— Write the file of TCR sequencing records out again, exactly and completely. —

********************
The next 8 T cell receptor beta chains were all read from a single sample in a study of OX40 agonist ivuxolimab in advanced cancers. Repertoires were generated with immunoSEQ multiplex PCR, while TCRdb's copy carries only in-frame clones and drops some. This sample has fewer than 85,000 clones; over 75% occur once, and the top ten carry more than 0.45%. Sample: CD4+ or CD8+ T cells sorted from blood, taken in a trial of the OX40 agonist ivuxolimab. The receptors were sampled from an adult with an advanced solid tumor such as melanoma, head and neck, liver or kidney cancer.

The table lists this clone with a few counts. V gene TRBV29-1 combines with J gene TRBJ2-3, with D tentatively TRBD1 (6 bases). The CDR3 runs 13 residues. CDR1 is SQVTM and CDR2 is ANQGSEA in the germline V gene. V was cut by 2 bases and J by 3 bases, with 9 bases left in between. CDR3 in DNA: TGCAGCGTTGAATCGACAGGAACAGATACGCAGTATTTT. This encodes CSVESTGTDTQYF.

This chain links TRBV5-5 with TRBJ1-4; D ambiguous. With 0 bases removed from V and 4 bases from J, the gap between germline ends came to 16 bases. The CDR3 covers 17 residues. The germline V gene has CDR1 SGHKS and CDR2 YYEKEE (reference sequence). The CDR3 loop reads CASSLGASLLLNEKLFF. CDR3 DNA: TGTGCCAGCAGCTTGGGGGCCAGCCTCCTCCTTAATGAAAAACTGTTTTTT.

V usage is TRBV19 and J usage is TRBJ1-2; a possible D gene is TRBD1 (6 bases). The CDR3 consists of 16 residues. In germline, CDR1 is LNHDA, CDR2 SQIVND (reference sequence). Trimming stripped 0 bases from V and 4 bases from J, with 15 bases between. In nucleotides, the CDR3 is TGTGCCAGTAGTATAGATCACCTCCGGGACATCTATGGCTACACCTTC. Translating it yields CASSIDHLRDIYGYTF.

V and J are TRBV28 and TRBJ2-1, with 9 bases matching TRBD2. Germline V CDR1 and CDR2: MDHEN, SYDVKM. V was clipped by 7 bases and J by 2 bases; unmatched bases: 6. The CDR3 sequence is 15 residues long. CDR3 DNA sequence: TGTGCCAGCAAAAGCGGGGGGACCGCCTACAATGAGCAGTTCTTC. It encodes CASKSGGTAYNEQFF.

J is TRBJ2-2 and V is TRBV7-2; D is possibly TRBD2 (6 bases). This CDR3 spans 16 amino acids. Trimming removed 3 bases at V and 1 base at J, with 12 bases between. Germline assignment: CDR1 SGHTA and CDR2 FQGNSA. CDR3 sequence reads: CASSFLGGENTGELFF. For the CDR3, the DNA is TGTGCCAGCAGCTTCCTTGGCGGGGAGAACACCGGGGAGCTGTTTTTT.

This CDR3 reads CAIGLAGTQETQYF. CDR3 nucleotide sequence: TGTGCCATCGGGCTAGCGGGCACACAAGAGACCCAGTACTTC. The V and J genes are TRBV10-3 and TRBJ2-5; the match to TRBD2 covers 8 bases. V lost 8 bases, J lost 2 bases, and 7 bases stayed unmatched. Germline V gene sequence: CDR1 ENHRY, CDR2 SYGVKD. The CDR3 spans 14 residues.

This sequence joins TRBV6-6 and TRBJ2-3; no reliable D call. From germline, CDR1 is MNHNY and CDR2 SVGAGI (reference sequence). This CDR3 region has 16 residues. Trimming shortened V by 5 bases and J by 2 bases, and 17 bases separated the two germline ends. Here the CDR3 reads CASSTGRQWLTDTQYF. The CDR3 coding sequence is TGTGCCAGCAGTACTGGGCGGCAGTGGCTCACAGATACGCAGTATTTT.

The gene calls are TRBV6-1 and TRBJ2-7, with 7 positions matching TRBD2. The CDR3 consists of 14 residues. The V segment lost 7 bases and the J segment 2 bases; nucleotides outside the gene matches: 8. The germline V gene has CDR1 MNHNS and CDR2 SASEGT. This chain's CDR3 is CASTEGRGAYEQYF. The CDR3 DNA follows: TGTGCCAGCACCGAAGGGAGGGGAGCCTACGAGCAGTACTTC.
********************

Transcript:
The next 8 T cell receptor beta chains were all read from a single sample in a study of OX40 agonist ivuxolimab in advanced cancers. Repertoires were generated with immunoSEQ multiplex PCR, while TCRdb's copy carries only in-frame clones and drops some. This sample has fewer than 85,000 clones; over 75% occur once, and the top ten carry more than 0.45%. Sample: CD4+ or CD8+ T cells sorted from blood, taken in a trial of the OX40 agonist ivuxolimab. The receptors were sampled from an adult with an advanced solid tumor such as melanoma, head and neck, liver or kidney cancer.

The table lists this clone with a few counts. V gene TRBV29-1 combines with J gene TRBJ2-3, with D tentatively TRBD1 (6 bases). The CDR3 runs 13 residues. CDR1 is SQVTM and CDR2 is ANQGSEA in the germline V gene. V was cut by 2 bases and J by 3 bases, with 9 bases left in between. CDR3 in DNA: TGCAGCGTTGAATCGACAGGAACAGATACGCAGTATTTT. This encodes CSVESTGTDTQYF.

This chain links TRBV5-5 with TRBJ1-4; D ambiguous. With 0 bases removed from V and 4 bases from J, the gap between germline ends came to 16 bases. The CDR3 covers 17 residues. The germline V gene has CDR1 SGHKS and CDR2 YYEKEE (reference sequence). The CDR3 loop reads CASSLGASLLLNEKLFF. CDR3 DNA: TGTGCCAGCAGCTTGGGGGCCAGCCTCCTCCTTAATGAAAAACTGTTTTTT.

V usage is TRBV19 and J usage is TRBJ1-2; a possible D gene is TRBD1 (6 bases). The CDR3 consists of 16 residues. In germline, CDR1 is LNHDA, CDR2 SQIVND (reference sequence). Trimming stripped 0 bases from V and 4 bases from J, with 15 bases between. In nucleotides, the CDR3 is TGTGCCAGTAGTATAGATCACCTCCGGGACATCTATGGCTACACCTTC. Translating it yields CASSIDHLRDIYGYTF.

V and J are TRBV28 and TRBJ2-1, with 9 bases matching TRBD2. Germline V CDR1 and CDR2: MDHEN, SYDVKM. V was clipped by 7 bases and J by 2 bases; unmatched bases: 6. The CDR3 sequence is 15 residues long. CDR3 DNA sequence: TGTGCCAGCAAAAGCGGGGGGACCGCCTACAATGAGCAGTTCTTC. It encodes CASKSGGTAYNEQFF.

J is TRBJ2-2 and V is TRBV7-2; D is possibly TRBD2 (6 bases). This CDR3 spans 16 amino acids. Trimming removed 3 bases at V and 1 base at J, with 12 bases between. Germline assignment: CDR1 SGHTA and CDR2 FQGNSA. CDR3 sequence reads: CASSFLGGENTGELFF. For the CDR3, the DNA is TGTGCCAGCAGCTTCCTTGGCGGGGAGAACACCGGGGAGCTGTTTTTT.

This CDR3 reads CAIGLAGTQETQYF. CDR3 nucleotide sequence: TGTGCCATCGGGCTAGCGGGCACACAAGAGACCCAGTACTTC. The V and J genes are TRBV10-3 and TRBJ2-5; the match to TRBD2 covers 8 bases. V lost 8 bases, J lost 2 bases, and 7 bases stayed unmatched. Germline V gene sequence: CDR1 ENHRY, CDR2 SYGVKD. The CDR3 spans 14 residues.

This sequence joins TRBV6-6 and TRBJ2-3; no reliable D call. From germline, CDR1 is MNHNY and CDR2 SVGAGI (reference sequence). This CDR3 region has 16 residues. Trimming shortened V by 5 bases and J by 2 bases, and 17 bases separated the two germline ends. Here the CDR3 reads CASSTGRQWLTDTQYF. The CDR3 coding sequence is TGTGCCAGCAGTACTGGGCGGCAGTGGCTCACAGATACGCAGTATTTT.

The gene calls are TRBV6-1 and TRBJ2-7, with 7 positions matching TRBD2. The CDR3 consists of 14 residues. The V segment lost 7 bases and the J segment 2 bases; nucleotides outside the gene matches: 8. The germline V gene has CDR1 MNHNS and CDR2 SASEGT. This chain's CDR3 is CASTEGRGAYEQYF. The CDR3 DNA follows: TGTGCCAGCACCGAAGGGAGGGGAGCCTACGAGCAGTACTTC.